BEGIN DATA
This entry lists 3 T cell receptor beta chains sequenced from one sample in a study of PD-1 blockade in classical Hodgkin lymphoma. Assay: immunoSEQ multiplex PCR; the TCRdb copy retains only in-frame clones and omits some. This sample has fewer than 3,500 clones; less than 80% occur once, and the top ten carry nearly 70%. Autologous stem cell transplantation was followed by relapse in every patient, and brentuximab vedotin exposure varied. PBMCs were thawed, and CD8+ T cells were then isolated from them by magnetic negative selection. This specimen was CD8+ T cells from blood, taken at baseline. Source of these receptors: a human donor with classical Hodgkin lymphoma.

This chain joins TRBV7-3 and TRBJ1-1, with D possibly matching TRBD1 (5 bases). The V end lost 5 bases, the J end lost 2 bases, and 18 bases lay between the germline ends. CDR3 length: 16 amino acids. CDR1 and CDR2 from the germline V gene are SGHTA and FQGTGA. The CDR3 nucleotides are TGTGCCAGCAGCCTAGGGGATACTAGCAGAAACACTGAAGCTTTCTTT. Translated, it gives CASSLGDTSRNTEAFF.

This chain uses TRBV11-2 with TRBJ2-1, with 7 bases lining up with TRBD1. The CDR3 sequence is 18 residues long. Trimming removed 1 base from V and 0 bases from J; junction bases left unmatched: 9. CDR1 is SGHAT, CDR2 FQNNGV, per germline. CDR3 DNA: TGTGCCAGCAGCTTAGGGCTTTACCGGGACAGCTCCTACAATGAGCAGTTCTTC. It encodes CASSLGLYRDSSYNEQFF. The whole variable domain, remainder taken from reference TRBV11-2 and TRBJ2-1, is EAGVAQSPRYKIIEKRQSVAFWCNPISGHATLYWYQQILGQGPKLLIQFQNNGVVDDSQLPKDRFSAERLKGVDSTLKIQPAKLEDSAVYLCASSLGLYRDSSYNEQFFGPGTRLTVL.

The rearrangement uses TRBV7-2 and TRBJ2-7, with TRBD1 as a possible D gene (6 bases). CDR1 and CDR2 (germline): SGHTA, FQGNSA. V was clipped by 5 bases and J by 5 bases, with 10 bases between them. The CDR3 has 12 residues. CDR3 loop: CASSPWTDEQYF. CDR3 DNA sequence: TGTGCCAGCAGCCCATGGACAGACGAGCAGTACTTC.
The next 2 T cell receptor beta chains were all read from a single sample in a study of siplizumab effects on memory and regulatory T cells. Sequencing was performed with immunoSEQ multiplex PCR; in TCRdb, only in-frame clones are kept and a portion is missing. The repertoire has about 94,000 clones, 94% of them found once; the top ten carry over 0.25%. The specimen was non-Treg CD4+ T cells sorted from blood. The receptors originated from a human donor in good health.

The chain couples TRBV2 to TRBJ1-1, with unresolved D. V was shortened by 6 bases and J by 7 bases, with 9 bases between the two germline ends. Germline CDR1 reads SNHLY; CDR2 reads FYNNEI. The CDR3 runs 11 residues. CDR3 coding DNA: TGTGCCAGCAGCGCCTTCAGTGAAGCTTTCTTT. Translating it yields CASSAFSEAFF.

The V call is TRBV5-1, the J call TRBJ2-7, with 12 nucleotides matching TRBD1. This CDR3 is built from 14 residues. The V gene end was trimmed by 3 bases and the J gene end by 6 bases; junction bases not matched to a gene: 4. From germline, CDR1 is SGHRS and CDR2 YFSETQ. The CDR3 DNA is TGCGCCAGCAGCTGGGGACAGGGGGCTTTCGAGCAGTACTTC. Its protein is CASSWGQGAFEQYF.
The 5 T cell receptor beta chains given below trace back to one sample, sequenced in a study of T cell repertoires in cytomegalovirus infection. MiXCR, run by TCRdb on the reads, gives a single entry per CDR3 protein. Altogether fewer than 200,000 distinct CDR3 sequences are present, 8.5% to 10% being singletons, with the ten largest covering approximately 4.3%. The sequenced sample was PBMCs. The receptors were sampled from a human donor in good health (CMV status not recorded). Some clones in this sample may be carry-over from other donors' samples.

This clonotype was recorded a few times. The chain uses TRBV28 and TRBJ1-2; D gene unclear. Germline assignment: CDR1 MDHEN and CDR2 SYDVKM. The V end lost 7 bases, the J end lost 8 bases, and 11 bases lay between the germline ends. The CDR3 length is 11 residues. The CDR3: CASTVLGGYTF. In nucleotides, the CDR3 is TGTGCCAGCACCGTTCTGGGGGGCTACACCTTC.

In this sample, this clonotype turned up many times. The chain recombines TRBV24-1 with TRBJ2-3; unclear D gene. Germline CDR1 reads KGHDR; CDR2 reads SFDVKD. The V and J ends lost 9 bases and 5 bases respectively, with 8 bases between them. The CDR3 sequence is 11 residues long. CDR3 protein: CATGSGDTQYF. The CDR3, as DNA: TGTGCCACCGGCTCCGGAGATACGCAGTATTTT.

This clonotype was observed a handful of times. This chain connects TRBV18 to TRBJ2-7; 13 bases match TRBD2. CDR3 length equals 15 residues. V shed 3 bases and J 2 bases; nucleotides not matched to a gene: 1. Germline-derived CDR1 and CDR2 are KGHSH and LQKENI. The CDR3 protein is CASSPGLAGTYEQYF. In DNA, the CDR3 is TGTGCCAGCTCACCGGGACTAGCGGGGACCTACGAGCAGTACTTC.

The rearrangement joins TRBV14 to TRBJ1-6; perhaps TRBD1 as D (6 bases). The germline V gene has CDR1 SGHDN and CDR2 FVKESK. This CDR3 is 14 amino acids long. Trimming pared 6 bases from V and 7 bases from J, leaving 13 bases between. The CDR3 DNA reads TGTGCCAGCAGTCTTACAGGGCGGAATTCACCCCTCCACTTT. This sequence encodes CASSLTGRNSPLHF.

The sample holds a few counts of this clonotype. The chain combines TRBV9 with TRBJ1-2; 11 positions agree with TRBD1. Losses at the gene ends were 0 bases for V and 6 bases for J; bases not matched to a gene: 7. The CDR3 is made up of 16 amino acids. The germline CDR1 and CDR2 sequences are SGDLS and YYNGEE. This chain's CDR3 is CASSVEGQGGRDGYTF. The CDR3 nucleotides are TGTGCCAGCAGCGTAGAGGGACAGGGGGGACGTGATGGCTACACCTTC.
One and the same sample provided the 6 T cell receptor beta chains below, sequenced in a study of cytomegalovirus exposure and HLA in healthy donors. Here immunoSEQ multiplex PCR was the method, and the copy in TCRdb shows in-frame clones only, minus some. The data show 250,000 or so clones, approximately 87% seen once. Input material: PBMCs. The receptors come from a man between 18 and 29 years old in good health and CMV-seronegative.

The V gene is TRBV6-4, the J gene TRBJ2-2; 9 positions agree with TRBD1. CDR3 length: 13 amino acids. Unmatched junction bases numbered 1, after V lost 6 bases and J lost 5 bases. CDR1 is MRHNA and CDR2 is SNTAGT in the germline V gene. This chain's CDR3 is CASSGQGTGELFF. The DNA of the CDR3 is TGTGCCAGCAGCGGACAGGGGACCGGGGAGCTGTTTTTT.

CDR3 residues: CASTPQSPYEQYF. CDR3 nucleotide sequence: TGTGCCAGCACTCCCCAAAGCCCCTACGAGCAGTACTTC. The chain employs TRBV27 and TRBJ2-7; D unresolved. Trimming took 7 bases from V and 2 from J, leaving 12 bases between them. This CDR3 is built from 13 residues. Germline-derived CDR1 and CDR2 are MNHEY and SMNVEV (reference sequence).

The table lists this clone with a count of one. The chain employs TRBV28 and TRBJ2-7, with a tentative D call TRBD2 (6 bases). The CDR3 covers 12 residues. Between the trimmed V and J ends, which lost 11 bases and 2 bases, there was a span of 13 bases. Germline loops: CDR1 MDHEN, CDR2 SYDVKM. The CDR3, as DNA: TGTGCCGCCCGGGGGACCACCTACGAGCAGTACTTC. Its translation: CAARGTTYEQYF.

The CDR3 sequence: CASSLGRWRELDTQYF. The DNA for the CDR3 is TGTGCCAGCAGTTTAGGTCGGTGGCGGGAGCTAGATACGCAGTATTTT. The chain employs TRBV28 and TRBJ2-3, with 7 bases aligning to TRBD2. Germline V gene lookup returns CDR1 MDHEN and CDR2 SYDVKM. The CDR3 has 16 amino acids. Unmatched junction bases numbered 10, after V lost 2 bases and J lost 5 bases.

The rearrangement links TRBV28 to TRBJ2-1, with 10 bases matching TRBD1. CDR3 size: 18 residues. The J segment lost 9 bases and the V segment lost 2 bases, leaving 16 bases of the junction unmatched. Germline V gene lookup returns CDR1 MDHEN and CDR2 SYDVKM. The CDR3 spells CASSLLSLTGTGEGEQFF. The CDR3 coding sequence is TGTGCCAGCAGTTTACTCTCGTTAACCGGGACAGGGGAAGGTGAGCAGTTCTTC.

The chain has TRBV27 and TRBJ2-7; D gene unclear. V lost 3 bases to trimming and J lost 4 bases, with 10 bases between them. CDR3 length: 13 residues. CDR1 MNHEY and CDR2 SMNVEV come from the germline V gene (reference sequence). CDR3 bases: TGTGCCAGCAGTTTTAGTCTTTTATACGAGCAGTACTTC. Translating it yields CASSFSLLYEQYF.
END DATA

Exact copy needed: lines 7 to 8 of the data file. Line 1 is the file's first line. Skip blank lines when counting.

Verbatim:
The V call is TRBV5-1, the J call TRBJ2-7, with 12 nucleotides matching TRBD1. This CDR3 is built from 14 residues. The V gene end was trimmed by 3 bases and the J gene end by 6 bases; junction bases not matched to a gene: 4. From germline, CDR1 is SGHRS and CDR2 YFSETQ. The CDR3 DNA is TGCGCCAGCAGCTGGGGACAGGGGGCTTTCGAGCAGTACTTC. Its protein is CASSWGQGAFEQYF.
The 5 T cell receptor beta chains given below trace back to one sample, sequenced in a study of T cell repertoires in cytomegalovirus infection. MiXCR, run by TCRdb on the reads, gives a single entry per CDR3 protein. Altogether fewer than 200,000 distinct CDR3 sequences are present, 8.5% to 10% being singletons, with the ten largest covering approximately 4.3%. The sequenced sample was PBMCs. The receptors were sampled from a human donor in good health (CMV status not recorded). Some clones in this sample may be carry-over from other donors' samples.